The ACLU of Louisiana today condemned statements by Caddo Parish Sheriff Steve Prator, in which he argued that “good” people are needed in jail to perform prison labor. Sheriff Prator stated that it is a “necessary evil” to keep the “good ones that we use every day to wash cars, to change the oil in our cars [and] cook in the kitchen.”

ACLU of Louisiana Executive Director Marjorie Esman issued this statement:

“The criminal justice system is supposed to be about keeping communities safe.  Jails are not supposed to incarcerate people just because they need work done – that is slavery.  Sheriff Prator’s comments demonstrate a shocking disregard for the very principles on which our justice system is based and raise serious concerns about his department’s approach to public safety. The criminal justice reforms enacted this year were a historic step forward, but there is clearly more work to do to root out the vestiges of slavery and racial injustice that infect our society and communities.”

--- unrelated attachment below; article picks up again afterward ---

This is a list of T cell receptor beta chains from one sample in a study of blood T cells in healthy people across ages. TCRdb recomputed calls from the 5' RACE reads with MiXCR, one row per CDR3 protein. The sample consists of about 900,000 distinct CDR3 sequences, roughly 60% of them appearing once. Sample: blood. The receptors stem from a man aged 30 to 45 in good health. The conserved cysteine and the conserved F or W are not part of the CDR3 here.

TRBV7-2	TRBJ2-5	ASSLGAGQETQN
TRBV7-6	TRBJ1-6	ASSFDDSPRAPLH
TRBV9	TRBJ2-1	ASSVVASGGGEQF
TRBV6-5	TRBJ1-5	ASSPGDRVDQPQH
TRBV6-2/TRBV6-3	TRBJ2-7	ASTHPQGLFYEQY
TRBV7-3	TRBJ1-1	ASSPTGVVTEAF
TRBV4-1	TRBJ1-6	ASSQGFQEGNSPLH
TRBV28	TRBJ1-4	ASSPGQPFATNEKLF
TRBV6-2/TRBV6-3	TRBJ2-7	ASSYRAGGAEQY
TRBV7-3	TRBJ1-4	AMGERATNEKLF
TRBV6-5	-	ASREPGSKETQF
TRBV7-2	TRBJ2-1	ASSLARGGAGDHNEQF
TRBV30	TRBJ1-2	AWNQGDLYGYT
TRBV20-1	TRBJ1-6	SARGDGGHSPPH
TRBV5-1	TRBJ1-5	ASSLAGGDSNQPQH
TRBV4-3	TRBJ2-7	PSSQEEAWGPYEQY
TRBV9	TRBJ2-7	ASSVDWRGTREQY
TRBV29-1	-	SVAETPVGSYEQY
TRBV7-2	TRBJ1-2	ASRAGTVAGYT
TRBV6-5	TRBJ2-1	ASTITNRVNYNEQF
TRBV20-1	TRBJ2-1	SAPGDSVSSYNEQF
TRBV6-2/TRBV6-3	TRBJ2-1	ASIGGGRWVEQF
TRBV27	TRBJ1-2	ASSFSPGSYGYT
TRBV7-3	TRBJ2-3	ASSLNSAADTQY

The Sheriff’s statements also harken back to Louisiana’s history of convict leasing. Almost as soon as Louisiana built its first penitentiary in Baton Rouge in 1835, the state struggled to afford housing and caring for convicts. To save money, it began leasing convicts to farm and plantation owners, for a profit when possible. In 1844, the state leased the prison and all the prisoners to a private company. In 1869, the state sold the lease to former Confederate Maj. Samuel James, who leased and later bought Angola Plantation and moved the prison there.

A video of the Sheriff’s statement is here:

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